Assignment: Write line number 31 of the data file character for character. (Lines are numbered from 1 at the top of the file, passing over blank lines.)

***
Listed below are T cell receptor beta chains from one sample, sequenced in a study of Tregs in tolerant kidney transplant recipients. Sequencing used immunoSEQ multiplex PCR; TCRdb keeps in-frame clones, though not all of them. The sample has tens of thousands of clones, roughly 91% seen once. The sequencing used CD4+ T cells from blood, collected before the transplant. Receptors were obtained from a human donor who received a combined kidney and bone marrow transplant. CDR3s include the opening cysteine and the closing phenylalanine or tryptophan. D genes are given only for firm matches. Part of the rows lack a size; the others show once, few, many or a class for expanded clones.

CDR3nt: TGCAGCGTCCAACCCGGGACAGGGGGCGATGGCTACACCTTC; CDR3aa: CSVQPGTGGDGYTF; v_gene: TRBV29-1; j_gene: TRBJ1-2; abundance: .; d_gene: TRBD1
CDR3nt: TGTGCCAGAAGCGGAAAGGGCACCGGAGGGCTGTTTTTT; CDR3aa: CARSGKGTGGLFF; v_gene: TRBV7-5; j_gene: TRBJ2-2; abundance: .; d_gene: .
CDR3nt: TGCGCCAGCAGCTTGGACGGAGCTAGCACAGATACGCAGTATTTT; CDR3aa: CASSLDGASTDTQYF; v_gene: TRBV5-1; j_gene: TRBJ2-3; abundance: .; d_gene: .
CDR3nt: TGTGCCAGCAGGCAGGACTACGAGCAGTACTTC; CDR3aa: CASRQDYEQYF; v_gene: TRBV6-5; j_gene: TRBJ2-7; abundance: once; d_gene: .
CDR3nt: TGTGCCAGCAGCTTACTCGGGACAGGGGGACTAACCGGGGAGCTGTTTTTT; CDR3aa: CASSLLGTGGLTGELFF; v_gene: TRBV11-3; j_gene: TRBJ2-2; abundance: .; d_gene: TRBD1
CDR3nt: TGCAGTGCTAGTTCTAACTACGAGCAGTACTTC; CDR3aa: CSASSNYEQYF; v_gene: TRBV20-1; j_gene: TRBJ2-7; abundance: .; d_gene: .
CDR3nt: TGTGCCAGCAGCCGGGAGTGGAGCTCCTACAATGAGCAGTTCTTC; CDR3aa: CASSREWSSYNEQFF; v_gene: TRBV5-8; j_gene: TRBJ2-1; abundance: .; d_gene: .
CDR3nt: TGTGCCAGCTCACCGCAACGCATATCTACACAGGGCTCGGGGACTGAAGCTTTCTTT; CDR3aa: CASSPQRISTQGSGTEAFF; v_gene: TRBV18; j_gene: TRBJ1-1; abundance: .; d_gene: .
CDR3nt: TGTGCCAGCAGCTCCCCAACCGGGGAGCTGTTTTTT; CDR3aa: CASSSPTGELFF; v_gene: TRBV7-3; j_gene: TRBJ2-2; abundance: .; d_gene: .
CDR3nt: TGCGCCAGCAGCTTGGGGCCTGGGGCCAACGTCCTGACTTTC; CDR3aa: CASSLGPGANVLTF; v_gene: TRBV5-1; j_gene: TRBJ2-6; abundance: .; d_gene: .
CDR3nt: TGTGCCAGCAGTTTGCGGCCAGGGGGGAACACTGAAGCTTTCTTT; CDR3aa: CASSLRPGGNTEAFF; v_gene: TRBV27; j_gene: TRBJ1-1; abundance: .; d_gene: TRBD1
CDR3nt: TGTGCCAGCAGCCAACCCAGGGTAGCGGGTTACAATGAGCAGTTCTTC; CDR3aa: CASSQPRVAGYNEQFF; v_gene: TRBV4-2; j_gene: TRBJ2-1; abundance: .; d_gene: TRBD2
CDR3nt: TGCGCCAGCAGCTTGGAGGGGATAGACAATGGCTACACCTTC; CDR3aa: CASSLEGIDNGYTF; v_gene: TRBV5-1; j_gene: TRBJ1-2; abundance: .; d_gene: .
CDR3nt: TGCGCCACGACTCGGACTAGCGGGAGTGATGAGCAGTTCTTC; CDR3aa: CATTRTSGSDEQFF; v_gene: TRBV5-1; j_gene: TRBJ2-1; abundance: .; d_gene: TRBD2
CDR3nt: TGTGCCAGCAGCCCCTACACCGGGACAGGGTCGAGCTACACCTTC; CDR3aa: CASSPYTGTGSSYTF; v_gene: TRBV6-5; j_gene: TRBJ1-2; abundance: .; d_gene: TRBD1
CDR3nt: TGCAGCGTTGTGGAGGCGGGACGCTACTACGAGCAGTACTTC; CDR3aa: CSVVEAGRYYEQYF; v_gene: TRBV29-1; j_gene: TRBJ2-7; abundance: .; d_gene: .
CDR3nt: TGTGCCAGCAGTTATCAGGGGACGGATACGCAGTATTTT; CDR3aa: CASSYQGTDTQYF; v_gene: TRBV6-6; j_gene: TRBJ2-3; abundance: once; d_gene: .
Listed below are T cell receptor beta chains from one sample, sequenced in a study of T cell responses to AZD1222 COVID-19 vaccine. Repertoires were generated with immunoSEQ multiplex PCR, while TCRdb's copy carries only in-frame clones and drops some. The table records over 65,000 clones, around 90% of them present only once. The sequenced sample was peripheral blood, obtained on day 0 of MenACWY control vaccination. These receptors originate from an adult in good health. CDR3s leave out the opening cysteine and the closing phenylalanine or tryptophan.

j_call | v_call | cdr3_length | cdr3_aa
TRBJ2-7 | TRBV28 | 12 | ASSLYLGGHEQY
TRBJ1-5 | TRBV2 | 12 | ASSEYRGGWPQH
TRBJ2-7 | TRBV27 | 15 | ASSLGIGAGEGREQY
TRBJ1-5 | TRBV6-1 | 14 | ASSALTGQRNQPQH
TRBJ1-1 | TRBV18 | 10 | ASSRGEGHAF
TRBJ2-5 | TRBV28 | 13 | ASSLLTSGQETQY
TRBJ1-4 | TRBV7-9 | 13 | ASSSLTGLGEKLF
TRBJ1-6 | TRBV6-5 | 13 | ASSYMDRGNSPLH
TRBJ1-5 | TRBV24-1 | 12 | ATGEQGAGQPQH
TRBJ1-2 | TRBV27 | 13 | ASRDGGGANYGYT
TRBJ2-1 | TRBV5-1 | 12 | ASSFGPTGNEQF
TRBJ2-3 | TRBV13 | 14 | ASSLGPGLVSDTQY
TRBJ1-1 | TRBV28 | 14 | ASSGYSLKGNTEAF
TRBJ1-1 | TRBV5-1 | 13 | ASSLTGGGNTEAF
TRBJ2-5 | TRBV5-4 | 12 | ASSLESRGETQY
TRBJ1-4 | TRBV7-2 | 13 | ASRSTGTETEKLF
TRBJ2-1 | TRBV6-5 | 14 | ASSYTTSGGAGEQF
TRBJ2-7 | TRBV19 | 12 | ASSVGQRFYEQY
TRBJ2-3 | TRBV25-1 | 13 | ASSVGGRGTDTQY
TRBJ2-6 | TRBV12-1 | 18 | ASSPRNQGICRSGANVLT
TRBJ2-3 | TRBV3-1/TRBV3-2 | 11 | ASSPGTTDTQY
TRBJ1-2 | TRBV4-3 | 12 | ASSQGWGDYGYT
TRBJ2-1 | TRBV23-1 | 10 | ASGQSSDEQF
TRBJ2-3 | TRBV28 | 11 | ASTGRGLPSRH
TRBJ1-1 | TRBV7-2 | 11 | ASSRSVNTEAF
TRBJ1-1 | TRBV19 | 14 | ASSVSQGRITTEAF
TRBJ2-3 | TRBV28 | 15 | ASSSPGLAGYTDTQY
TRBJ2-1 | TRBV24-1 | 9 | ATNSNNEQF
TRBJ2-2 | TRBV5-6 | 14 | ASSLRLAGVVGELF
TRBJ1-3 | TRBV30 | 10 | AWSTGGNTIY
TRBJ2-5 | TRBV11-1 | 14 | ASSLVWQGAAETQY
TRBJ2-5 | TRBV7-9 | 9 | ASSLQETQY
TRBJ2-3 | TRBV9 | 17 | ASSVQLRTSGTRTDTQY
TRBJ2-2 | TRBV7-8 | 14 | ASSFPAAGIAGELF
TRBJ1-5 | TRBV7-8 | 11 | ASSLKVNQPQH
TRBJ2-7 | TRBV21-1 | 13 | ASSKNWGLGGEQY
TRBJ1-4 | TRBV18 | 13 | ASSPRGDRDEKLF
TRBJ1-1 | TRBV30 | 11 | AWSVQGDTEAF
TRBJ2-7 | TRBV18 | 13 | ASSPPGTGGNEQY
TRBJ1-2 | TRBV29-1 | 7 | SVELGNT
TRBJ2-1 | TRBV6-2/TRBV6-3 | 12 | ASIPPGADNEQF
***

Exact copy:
TRBJ2-1 | TRBV5-1 | 12 | ASSFGPTGNEQF